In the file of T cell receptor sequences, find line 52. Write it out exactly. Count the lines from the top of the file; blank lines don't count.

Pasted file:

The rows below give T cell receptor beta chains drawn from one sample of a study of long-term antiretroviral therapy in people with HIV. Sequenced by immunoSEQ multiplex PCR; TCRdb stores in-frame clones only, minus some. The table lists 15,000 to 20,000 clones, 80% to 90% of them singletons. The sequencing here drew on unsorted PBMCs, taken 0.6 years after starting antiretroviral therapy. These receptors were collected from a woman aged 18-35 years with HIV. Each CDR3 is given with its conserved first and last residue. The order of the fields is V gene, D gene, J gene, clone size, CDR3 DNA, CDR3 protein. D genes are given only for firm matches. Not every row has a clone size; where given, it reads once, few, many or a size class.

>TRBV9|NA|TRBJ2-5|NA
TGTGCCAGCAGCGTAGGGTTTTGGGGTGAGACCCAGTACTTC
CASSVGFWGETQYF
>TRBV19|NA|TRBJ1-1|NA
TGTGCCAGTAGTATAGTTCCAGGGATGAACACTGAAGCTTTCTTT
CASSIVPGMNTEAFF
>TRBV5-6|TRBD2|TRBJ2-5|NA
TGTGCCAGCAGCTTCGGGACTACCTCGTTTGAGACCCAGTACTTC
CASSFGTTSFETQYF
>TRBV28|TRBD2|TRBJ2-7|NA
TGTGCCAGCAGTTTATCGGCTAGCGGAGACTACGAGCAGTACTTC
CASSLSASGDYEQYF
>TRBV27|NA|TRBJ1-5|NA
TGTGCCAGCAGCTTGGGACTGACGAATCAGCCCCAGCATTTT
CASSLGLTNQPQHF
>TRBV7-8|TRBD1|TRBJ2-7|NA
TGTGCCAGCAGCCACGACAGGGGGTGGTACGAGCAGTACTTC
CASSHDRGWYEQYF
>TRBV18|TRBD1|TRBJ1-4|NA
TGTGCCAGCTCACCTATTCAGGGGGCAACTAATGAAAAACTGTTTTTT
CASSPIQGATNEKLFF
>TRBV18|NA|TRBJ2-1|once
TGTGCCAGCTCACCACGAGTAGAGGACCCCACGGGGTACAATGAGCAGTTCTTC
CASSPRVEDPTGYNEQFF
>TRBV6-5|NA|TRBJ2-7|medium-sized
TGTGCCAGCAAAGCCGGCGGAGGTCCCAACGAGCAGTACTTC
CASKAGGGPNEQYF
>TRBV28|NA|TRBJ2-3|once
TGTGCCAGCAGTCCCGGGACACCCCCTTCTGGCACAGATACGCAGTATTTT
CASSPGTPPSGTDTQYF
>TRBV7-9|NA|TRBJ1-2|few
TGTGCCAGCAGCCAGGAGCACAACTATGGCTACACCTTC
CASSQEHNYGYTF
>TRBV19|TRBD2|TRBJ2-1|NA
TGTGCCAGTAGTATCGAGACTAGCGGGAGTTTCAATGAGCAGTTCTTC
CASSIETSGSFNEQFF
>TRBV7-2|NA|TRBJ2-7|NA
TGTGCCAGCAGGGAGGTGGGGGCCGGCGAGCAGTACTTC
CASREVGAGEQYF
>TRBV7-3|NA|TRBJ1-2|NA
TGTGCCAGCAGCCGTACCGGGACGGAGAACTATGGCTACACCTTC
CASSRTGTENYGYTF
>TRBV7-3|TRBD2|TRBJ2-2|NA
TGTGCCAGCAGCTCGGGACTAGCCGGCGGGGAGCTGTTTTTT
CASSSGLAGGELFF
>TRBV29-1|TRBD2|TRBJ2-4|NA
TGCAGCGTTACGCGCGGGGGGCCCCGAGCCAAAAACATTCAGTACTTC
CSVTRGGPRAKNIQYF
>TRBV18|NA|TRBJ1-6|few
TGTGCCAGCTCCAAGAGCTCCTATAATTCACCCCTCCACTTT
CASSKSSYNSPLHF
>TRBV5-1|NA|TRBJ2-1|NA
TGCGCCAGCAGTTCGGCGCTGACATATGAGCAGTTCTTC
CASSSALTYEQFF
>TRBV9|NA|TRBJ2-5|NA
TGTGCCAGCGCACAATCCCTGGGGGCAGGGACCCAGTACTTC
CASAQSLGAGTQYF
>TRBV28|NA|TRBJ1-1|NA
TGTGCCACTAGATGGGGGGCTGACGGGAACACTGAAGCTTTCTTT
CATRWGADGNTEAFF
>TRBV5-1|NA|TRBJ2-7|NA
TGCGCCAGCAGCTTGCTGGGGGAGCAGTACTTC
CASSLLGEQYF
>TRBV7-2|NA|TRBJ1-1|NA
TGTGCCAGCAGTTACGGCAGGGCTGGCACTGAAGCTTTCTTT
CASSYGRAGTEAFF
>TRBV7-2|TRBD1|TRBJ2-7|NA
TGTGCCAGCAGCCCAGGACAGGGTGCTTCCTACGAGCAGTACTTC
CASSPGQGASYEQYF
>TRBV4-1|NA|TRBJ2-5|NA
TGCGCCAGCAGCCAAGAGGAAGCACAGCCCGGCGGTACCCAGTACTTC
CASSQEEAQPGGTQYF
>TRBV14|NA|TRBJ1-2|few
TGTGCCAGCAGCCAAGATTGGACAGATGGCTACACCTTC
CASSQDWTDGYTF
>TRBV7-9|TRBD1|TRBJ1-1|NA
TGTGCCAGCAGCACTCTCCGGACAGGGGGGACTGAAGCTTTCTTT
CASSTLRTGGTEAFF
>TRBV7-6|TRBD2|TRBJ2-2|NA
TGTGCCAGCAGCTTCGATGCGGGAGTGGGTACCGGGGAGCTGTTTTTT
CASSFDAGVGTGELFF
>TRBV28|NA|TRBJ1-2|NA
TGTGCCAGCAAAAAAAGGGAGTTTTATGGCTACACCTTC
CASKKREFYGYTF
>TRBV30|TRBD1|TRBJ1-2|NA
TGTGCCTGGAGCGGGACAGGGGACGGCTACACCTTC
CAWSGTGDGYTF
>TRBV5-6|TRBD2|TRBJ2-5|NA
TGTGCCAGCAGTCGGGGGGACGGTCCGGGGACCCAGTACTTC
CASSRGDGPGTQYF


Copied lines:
CASSKSSYNSPLHF